COLUMN: Disaster Assistance Requirements Should Treat Rural Communities Fairly
Taking steps to improve forest management to prevent catastrophic wildfires from occurring is critical, and I have supported passage of legislation in the U.S. House like the Resilient Forests Act this year to make those improvements. For communities across the nation that have faced the recurring threat of natural disasters, it is also important to ensure that residents of small towns and rural areas are treated fairly when calculating federal disaster relief.
For the past two historic fire seasons, residents of Central Washington have been denied Individual Assistance by the Federal Emergency Management Agency (FEMA) because current eligibility rules do not adequately work for small and rural communities nationwide. After this summer’s historic catastrophic forest fires burned more than one million acres and damaged or destroyed hundreds of homes, FEMA granted a federal emergency disaster declaration for Washington. FEMA also approved Washington’s request for Public Assistance to support emergency work and repair of damaged public facilities. While Washington communities facing extreme economic hardship were grateful for that support, the request for Individual Assistance on behalf of hard-hit homeowners and businesses was denied. Individual Assistance provides families and individuals housing support, disaster crisis counseling, and disaster unemployment benefits. Individual Assistance support can make a huge difference for a family’s ability to cope with the effects of a natural catastrophe.
Under FEMA’s current rules, rural communities start at a disadvantage when eligibility for Individual Assistance is calculated. Currently, metropolitan statistical areas characterized by dense housing and concentrated damage are prioritized to receive federal aid. Most wildfire damage, however, is widespread and affects residents over a large geographical area. Despite the fact that the economic impact of wildfires for these rural regions may be severe, too many rural residents are excluded from the chance to receive federal aid under these concentration guidelines. I have met with FEMA officials in person and urged the agency to update criteria used to determine federal disaster aid: the fact is, for many rural areas in the nation, it is virtually impossible to qualify for Individual Assistance despite confronting life altering disasters. While federal aid is never a guarantee, rural residents certainly should not face unfair obstacles to the possibility of assistance – whether you live in a rural community or an urban community, you should be allowed equal access to the program.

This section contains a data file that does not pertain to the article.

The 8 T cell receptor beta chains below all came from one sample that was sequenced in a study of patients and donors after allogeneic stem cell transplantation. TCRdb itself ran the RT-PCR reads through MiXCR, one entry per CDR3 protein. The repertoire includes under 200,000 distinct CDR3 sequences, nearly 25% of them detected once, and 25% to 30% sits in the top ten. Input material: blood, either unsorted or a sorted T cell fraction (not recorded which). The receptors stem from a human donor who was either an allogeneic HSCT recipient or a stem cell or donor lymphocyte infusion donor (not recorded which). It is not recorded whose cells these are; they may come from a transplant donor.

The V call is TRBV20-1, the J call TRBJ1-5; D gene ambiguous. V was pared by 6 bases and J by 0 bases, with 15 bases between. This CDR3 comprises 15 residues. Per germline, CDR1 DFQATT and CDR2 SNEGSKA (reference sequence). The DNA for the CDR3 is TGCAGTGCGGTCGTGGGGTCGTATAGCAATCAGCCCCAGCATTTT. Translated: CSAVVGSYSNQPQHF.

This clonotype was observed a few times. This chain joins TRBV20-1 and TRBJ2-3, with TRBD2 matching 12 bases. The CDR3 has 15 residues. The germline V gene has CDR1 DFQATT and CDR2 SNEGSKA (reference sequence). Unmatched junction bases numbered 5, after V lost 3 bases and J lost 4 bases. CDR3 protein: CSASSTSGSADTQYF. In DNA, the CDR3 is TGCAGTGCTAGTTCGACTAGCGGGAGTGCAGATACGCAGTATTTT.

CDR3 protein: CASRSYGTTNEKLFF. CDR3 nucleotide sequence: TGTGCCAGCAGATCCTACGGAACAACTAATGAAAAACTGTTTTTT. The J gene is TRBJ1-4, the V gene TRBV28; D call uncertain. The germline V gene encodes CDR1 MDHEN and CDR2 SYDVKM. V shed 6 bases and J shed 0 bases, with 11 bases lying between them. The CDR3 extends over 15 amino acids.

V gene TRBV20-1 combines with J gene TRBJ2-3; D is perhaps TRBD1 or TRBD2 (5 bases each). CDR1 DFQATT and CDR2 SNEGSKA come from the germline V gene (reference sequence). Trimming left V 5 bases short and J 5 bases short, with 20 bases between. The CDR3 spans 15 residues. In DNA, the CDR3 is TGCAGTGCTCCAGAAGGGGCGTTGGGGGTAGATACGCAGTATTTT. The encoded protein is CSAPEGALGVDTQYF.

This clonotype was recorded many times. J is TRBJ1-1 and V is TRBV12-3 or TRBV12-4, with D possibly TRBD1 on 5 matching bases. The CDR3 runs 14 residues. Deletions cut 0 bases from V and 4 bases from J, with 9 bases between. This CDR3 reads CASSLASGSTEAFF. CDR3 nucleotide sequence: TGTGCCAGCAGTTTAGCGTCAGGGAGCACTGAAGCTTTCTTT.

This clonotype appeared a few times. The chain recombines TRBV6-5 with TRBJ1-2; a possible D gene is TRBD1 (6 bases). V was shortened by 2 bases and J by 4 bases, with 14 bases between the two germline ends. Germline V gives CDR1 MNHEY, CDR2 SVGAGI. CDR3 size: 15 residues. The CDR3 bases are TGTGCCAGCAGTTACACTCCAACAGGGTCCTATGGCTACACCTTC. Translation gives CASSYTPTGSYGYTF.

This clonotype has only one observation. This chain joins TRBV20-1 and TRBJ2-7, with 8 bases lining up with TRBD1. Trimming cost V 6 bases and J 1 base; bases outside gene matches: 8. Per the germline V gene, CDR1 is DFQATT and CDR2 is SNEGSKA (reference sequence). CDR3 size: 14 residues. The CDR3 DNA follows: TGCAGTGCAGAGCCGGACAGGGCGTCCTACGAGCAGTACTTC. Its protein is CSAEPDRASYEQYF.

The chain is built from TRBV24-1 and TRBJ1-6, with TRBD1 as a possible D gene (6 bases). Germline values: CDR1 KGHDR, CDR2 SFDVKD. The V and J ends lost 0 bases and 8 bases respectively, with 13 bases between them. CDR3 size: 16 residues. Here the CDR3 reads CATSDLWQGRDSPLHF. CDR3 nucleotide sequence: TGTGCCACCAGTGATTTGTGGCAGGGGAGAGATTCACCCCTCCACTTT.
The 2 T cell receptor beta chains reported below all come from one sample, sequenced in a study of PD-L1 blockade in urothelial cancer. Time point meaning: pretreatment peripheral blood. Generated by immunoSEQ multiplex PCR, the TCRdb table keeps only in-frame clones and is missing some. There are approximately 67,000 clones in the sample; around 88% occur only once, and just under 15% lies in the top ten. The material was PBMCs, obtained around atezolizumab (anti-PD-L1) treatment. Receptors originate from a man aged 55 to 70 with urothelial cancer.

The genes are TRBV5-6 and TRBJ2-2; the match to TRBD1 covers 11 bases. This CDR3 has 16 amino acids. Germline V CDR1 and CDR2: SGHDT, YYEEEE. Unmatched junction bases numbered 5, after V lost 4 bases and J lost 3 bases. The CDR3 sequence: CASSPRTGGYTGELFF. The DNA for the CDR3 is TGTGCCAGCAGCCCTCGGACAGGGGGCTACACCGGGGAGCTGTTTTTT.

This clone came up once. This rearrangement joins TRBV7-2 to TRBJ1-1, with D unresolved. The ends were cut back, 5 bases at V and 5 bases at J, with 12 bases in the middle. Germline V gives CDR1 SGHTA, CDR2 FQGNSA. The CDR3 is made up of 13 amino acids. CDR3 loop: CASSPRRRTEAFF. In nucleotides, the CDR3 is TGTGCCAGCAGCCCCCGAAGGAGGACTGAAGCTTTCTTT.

Last week, I joined my colleagues, Rep. Derek Kilmer and Rep. Dave Reichert, to introduce the Individual Assistance Improvement Act of 2015 to revise eligibility criteria and provide clarity and objective standards for the formula used to grant Individual Assistance. For rural areas, this bill would remove the current housing density requirement from the necessary criteria. The legislation would also require FEMA to explain the rationale and methodology it used for accepting or rejecting major disaster requests. Localities deserve to know how FEMA makes decisions in such a critical time.
Homeowners must take responsible steps to insure private property, but the federal government also has a duty to treat rural residents facing disaster with fairness. Congress must continue to act to reduce the risk of catastrophic wild fires, but we can also make reforms so that no family facing the aftermath of a wildfire is denied federal aid simply because they live in a rural community.